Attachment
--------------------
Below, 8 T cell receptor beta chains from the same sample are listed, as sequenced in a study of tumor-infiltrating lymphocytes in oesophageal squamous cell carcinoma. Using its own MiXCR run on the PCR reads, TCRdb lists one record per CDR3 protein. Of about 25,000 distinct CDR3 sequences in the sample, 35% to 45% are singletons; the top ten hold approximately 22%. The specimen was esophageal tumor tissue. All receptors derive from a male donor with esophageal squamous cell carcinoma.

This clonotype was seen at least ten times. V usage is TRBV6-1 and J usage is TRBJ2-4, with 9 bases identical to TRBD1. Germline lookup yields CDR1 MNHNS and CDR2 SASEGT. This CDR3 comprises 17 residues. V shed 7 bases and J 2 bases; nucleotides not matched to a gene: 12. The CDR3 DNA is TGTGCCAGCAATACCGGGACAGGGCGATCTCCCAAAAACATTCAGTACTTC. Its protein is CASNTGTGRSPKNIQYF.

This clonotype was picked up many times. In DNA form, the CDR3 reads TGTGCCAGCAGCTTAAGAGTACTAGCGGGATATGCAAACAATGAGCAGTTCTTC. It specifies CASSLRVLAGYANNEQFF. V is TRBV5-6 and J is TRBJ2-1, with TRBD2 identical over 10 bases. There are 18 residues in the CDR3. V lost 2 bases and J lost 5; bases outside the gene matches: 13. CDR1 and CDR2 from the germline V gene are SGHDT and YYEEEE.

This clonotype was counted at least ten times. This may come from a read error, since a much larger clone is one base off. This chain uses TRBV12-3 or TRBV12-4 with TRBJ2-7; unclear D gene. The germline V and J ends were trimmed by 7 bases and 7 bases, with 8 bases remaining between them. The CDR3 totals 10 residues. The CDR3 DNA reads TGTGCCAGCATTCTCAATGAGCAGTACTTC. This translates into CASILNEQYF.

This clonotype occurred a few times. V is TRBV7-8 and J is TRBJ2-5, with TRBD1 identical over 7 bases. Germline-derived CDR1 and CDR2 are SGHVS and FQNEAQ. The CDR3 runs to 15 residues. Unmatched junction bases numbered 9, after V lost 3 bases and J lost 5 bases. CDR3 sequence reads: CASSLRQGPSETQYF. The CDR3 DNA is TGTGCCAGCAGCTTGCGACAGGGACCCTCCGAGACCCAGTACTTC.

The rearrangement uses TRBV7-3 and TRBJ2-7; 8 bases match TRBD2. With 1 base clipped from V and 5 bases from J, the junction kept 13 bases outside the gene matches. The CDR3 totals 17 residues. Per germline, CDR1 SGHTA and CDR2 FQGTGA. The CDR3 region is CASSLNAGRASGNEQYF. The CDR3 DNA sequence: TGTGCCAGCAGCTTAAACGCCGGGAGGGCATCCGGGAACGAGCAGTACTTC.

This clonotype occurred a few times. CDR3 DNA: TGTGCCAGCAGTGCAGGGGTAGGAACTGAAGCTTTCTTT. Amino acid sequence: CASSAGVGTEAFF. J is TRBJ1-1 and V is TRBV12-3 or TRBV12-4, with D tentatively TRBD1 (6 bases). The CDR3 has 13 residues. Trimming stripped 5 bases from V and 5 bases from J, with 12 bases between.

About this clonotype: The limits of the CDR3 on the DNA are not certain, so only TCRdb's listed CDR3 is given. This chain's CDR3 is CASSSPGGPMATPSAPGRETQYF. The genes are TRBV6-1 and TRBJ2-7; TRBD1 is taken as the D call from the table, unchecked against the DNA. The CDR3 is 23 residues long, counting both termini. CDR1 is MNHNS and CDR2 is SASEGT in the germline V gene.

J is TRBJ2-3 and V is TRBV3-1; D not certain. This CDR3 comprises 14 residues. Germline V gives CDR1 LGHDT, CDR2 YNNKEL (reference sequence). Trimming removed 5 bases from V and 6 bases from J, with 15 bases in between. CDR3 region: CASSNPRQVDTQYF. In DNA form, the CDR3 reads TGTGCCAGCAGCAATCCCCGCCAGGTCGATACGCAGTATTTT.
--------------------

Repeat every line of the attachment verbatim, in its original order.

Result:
Below, 8 T cell receptor beta chains from the same sample are listed, as sequenced in a study of tumor-infiltrating lymphocytes in oesophageal squamous cell carcinoma. Using its own MiXCR run on the PCR reads, TCRdb lists one record per CDR3 protein. Of about 25,000 distinct CDR3 sequences in the sample, 35% to 45% are singletons; the top ten hold approximately 22%. The specimen was esophageal tumor tissue. All receptors derive from a male donor with esophageal squamous cell carcinoma.

This clonotype was seen at least ten times. V usage is TRBV6-1 and J usage is TRBJ2-4, with 9 bases identical to TRBD1. Germline lookup yields CDR1 MNHNS and CDR2 SASEGT. This CDR3 comprises 17 residues. V shed 7 bases and J 2 bases; nucleotides not matched to a gene: 12. The CDR3 DNA is TGTGCCAGCAATACCGGGACAGGGCGATCTCCCAAAAACATTCAGTACTTC. Its protein is CASNTGTGRSPKNIQYF.

This clonotype was picked up many times. In DNA form, the CDR3 reads TGTGCCAGCAGCTTAAGAGTACTAGCGGGATATGCAAACAATGAGCAGTTCTTC. It specifies CASSLRVLAGYANNEQFF. V is TRBV5-6 and J is TRBJ2-1, with TRBD2 identical over 10 bases. There are 18 residues in the CDR3. V lost 2 bases and J lost 5; bases outside the gene matches: 13. CDR1 and CDR2 from the germline V gene are SGHDT and YYEEEE.

This clonotype was counted at least ten times. This may come from a read error, since a much larger clone is one base off. This chain uses TRBV12-3 or TRBV12-4 with TRBJ2-7; unclear D gene. The germline V and J ends were trimmed by 7 bases and 7 bases, with 8 bases remaining between them. The CDR3 totals 10 residues. The CDR3 DNA reads TGTGCCAGCATTCTCAATGAGCAGTACTTC. This translates into CASILNEQYF.

This clonotype occurred a few times. V is TRBV7-8 and J is TRBJ2-5, with TRBD1 identical over 7 bases. Germline-derived CDR1 and CDR2 are SGHVS and FQNEAQ. The CDR3 runs to 15 residues. Unmatched junction bases numbered 9, after V lost 3 bases and J lost 5 bases. CDR3 sequence reads: CASSLRQGPSETQYF. The CDR3 DNA is TGTGCCAGCAGCTTGCGACAGGGACCCTCCGAGACCCAGTACTTC.

The rearrangement uses TRBV7-3 and TRBJ2-7; 8 bases match TRBD2. With 1 base clipped from V and 5 bases from J, the junction kept 13 bases outside the gene matches. The CDR3 totals 17 residues. Per germline, CDR1 SGHTA and CDR2 FQGTGA. The CDR3 region is CASSLNAGRASGNEQYF. The CDR3 DNA sequence: TGTGCCAGCAGCTTAAACGCCGGGAGGGCATCCGGGAACGAGCAGTACTTC.

This clonotype occurred a few times. CDR3 DNA: TGTGCCAGCAGTGCAGGGGTAGGAACTGAAGCTTTCTTT. Amino acid sequence: CASSAGVGTEAFF. J is TRBJ1-1 and V is TRBV12-3 or TRBV12-4, with D tentatively TRBD1 (6 bases). The CDR3 has 13 residues. Trimming stripped 5 bases from V and 5 bases from J, with 12 bases between.

About this clonotype: The limits of the CDR3 on the DNA are not certain, so only TCRdb's listed CDR3 is given. This chain's CDR3 is CASSSPGGPMATPSAPGRETQYF. The genes are TRBV6-1 and TRBJ2-7; TRBD1 is taken as the D call from the table, unchecked against the DNA. The CDR3 is 23 residues long, counting both termini. CDR1 is MNHNS and CDR2 is SASEGT in the germline V gene.

J is TRBJ2-3 and V is TRBV3-1; D not certain. This CDR3 comprises 14 residues. Germline V gives CDR1 LGHDT, CDR2 YNNKEL (reference sequence). Trimming removed 5 bases from V and 6 bases from J, with 15 bases in between. CDR3 region: CASSNPRQVDTQYF. In DNA form, the CDR3 reads TGTGCCAGCAGCAATCCCCGCCAGGTCGATACGCAGTATTTT.